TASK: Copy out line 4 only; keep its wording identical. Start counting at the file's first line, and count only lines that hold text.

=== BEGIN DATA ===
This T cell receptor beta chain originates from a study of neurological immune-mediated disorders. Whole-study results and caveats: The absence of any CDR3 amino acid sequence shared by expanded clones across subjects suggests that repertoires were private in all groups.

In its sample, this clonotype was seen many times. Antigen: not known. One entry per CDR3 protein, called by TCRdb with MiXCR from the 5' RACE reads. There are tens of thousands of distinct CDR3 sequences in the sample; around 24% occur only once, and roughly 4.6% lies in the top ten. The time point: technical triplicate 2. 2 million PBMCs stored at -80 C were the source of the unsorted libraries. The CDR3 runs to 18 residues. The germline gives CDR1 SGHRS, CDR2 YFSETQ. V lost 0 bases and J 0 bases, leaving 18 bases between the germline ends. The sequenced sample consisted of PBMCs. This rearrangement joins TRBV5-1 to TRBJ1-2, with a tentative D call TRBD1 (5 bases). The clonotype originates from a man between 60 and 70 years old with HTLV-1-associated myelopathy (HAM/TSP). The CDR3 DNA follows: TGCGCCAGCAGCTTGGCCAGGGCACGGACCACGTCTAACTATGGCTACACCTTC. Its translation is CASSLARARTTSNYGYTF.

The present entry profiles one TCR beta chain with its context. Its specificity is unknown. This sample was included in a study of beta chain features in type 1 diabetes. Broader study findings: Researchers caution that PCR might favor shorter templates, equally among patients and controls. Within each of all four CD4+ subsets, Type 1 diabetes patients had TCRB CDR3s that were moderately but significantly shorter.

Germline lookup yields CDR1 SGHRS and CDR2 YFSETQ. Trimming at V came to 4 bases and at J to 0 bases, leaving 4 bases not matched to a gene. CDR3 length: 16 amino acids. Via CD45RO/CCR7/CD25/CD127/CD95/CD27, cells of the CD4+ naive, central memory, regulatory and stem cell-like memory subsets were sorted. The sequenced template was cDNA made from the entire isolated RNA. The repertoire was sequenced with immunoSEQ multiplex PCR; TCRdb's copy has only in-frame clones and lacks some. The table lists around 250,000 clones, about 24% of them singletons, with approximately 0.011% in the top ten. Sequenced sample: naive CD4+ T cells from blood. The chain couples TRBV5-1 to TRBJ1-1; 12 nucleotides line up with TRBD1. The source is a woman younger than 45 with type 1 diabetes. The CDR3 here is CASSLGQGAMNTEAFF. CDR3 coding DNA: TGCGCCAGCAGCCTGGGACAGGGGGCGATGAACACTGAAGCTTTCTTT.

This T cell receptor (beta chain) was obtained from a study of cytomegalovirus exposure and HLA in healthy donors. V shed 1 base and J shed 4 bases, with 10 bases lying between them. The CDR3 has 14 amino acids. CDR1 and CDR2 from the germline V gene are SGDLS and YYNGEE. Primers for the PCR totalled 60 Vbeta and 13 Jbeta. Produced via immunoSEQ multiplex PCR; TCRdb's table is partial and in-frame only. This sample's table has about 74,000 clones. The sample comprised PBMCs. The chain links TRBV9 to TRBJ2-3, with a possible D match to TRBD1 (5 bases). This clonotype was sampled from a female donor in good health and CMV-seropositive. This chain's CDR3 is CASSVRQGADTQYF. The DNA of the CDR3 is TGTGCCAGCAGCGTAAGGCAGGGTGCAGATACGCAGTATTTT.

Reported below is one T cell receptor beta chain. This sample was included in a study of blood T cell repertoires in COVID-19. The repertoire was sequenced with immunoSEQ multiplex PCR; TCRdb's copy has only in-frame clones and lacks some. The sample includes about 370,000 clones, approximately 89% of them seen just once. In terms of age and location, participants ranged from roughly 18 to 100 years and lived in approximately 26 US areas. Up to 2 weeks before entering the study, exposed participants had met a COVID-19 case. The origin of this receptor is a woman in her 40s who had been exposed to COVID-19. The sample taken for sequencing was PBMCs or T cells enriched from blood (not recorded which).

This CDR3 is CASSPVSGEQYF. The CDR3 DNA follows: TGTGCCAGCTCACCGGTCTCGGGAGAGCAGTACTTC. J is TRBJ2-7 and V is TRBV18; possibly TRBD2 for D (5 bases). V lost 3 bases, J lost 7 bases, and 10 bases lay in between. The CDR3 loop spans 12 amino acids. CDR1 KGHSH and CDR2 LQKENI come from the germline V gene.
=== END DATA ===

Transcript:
Germline lookup yields CDR1 SGHRS and CDR2 YFSETQ. Trimming at V came to 4 bases and at J to 0 bases, leaving 4 bases not matched to a gene. CDR3 length: 16 amino acids. Via CD45RO/CCR7/CD25/CD127/CD95/CD27, cells of the CD4+ naive, central memory, regulatory and stem cell-like memory subsets were sorted. The sequenced template was cDNA made from the entire isolated RNA. The repertoire was sequenced with immunoSEQ multiplex PCR; TCRdb's copy has only in-frame clones and lacks some. The table lists around 250,000 clones, about 24% of them singletons, with approximately 0.011% in the top ten. Sequenced sample: naive CD4+ T cells from blood. The chain couples TRBV5-1 to TRBJ1-1; 12 nucleotides line up with TRBD1. The source is a woman younger than 45 with type 1 diabetes. The CDR3 here is CASSLGQGAMNTEAFF. CDR3 coding DNA: TGCGCCAGCAGCCTGGGACAGGGGGCGATGAACACTGAAGCTTTCTTT.